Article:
Understand Capital Costs


Especially for things people often buy on credit, like a car or a house, there's a tendency to divide the ownership into two periods--while the loan is being paid off, where the item is expensive, and after the loan has been paid off, where the item is free. This is a fundamental misunderstanding of capital costs.

Ordinary items are an extreme case of this. A new t-shirt or coffee mug costs a few dollars one time and then lasts for a year or twenty. Once you pay for it the "expensive" phase is already over, and now the item is "free" for however long it lasts. Items bought on credit only seem different because the "expensive" phase lasts longer than a moment.

Economists and accountants long ago figured out that this is the wrong way to think about capital costs. Each field came up with a slightly different path toward a correct understanding--accountants talk about depreciation while economists talk about present value--but it's the same idea.

Imagine that you pay $20,000 for a car that's going to last 10 years. If you pay cash, one way to think about it is that the car costs $20,000 in the first year and then is "free" for the next nine years. That's not an insane way to think about it--that's what your actual cash flow looks like--but it doesn't lead to smart decision making. It's somewhat better to think of it as costing $2,000 a year for 10 years--that'd be pretty accurate in a world where interest rates were zero and you always knew exactly how long the car would last. Since interest rates aren't zero and you don't know in advance exactly how long the car will last, you need to make some adjustments. (Accounting is all about the rules for making those adjustments, so that one company's accounts can be compared to another's. The tax man has a certain interest as well.)

The insight that the economists had is that what really matters is the interest rate. If you buy a car you might borrow the money--but then you have to pay interest on the loan.  Alternatively, might pay cash--but then your cash is tied up in your car and can't be invested in something else. If the interest rates were the same, it wouldn't matter to you which one you did. (At least, it wouldn't matter to an economist.)

In simple cases, like deciding whether or not to take out a car loan, people's intuition serves them well enough--you know that the interest rate on the loan will be several percentage points higher than what you can earn on your savings, so paying cash makes sense if you have the cash. You also know that making the car last as long as possible is a win however you pay for the car. But in more subtle cases, simple intuition can lead you astray.

For example, suppose the location of your current home means that need to have two cars so that two adults in the household can both get to work. If you moved someplace where one person could get to work some other way (on foot, by bicycle, via public transit), you could get rid of one car. The economic analysis involves comparing the costs of the second car to the difference in rent. But--and this is the key point--it doesn't matter whether the car is paid for or not.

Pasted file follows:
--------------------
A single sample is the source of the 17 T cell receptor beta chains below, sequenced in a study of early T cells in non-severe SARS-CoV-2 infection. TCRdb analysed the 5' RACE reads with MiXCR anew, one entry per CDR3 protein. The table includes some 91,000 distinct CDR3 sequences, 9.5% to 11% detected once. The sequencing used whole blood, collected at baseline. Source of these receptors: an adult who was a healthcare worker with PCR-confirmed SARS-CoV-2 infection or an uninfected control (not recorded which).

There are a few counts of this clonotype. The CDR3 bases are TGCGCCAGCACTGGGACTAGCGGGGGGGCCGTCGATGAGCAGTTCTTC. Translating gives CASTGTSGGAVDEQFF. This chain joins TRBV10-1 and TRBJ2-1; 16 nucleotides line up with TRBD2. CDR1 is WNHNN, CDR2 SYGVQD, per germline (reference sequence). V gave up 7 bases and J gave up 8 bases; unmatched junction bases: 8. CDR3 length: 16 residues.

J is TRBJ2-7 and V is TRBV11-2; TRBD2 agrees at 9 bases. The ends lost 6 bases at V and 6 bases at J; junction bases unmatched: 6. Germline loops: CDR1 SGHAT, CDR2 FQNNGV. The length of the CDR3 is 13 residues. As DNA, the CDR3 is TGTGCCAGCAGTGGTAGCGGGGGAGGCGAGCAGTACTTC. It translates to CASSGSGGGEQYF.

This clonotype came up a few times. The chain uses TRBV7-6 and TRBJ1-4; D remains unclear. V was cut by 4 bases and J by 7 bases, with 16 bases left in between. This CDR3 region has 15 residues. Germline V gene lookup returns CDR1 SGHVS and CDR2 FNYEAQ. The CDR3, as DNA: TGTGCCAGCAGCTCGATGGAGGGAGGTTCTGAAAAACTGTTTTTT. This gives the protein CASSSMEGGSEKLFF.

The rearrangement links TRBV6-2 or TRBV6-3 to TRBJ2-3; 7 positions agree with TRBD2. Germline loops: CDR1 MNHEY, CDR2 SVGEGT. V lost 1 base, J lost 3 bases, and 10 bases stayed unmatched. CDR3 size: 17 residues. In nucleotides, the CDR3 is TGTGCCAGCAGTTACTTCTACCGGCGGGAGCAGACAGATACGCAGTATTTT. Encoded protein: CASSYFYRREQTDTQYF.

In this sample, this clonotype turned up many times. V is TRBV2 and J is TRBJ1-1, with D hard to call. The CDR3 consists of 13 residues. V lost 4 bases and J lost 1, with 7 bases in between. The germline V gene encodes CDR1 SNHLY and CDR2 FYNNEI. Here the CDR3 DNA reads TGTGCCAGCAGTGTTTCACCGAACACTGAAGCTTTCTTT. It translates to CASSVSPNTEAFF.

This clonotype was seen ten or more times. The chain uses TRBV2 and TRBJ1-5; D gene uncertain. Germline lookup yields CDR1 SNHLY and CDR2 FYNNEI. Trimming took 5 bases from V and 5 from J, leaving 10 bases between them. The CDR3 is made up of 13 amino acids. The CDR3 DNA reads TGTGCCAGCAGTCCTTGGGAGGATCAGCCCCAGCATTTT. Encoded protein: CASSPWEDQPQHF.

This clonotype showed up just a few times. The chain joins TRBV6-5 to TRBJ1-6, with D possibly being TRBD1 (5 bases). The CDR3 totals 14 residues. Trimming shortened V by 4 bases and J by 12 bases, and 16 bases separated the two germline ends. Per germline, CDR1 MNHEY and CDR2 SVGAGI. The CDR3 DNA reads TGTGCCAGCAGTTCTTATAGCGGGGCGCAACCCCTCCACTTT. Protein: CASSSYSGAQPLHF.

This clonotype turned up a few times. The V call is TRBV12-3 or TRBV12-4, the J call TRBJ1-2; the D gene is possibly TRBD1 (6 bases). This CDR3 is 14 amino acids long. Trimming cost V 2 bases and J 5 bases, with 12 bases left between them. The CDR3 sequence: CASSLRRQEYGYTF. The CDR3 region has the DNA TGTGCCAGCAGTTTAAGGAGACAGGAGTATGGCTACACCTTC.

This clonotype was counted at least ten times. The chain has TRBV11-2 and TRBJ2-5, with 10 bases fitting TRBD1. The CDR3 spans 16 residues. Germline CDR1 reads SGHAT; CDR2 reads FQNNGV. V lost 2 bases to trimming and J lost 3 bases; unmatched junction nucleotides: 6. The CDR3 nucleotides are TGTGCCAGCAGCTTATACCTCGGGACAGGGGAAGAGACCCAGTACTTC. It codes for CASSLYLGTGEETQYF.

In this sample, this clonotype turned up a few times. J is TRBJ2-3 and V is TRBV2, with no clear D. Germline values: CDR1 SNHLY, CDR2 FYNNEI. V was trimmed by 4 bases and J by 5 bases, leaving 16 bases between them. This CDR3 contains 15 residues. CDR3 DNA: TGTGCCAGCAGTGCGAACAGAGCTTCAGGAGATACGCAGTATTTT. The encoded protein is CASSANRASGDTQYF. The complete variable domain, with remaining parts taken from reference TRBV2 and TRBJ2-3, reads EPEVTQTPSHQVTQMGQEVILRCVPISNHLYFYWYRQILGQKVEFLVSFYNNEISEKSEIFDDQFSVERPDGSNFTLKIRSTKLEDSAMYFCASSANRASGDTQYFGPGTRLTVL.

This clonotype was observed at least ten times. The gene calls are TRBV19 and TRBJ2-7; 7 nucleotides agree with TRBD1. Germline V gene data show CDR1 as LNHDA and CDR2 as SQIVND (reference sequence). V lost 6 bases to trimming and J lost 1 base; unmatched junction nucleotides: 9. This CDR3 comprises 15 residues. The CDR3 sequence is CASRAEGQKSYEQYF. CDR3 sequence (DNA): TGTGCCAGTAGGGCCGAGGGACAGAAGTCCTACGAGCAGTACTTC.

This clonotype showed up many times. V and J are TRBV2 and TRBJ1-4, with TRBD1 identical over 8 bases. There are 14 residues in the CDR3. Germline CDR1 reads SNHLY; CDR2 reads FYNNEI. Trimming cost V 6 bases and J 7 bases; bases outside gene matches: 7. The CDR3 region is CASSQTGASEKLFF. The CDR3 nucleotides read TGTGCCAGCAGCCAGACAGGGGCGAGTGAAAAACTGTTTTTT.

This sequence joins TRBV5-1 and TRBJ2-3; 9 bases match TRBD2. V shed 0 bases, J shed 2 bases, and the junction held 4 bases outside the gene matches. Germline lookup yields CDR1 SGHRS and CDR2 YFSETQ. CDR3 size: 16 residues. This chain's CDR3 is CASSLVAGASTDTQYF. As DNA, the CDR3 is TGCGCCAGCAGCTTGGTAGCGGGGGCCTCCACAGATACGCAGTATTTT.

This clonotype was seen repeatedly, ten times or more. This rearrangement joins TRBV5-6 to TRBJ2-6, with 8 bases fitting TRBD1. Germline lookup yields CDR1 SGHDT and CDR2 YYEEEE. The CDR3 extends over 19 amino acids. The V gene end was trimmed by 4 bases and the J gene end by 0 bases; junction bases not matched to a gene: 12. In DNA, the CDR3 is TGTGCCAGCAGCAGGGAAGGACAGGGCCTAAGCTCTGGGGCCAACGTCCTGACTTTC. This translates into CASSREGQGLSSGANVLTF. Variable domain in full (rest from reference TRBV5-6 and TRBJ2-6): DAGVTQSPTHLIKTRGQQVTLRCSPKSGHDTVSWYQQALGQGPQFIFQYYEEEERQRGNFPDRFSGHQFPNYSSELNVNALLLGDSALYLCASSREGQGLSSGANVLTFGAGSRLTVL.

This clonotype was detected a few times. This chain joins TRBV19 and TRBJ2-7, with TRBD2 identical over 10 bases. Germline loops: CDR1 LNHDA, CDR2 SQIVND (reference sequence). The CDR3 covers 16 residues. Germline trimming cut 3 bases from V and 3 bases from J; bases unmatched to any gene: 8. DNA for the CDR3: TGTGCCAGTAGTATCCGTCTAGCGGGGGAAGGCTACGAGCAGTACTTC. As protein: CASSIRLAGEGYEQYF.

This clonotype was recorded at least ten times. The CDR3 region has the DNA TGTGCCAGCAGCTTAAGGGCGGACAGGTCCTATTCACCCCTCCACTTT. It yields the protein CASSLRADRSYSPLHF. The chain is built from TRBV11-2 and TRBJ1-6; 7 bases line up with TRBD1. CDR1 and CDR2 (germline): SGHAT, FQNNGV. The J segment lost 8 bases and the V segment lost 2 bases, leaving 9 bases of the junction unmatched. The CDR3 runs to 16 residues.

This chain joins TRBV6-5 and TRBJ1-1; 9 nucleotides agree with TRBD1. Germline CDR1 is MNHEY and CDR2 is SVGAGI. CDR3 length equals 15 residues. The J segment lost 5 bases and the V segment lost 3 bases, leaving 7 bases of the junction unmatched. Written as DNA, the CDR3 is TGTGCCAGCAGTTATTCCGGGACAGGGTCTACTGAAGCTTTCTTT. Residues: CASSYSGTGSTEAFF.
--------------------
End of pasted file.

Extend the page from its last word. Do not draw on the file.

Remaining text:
In a situation like that, the simple-minded analysis is to add up just the cash costs of the car--fuel, insurance, registration, maintenance, etc. This leads you badly astray if you imagine that having a paid-off car is different from having one where you're still making payments. The capital cost of your car is completely independent of whether you're currently making car payments. If you adjust your household situation so that you can get by on one fewer car you reduce your expense profile by the entire cost of maintaining that second car--including the capital cost. (One way to think about it is that you no longer need to be saving up to pay for its replacement.)

From a purely economic perspective, the only difference between buying something on credit and paying cash comes from the difference in interest rates. In the real world, of course, there are other differences--a debt constrains your future freedom, while cash in the bank expands it. But the purely economic perspective is worth understanding so that you don't make this kind of mistake.


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Guest's picture
some guy on the internet

I think this article adds a great perspective that I really didn't envision before.
I too feel better about an item after I pay if off for some odd reason. Just this past March I finally paid off my car and somehow I like it better than I did before. The thought of someone still having an interest in an item of mine leaves me feeling a little uneasy. I suppose it is because if I don't make that last payment they can still "take it back". After it is paid off it finally feels safe.
Thanks, keep up the good writing!

Guest's picture

I should show this to my spouse. He doesn't get why, when we had two cars (no payments) but needed only one, I included the extra car in my 'what do we have if we liquidate now' rough calculation and its associated expenses in my rough 'expenses we could stop real fast' column. Since we only needed one, the second was convenient, but IMO truly saleable, and represented a monetary asset we had tied up tangibly, like a stock or an extra bicycle. The spouse is not much of a finance guy, and I haven't been able to put it in words he understands. But you have explained this very well!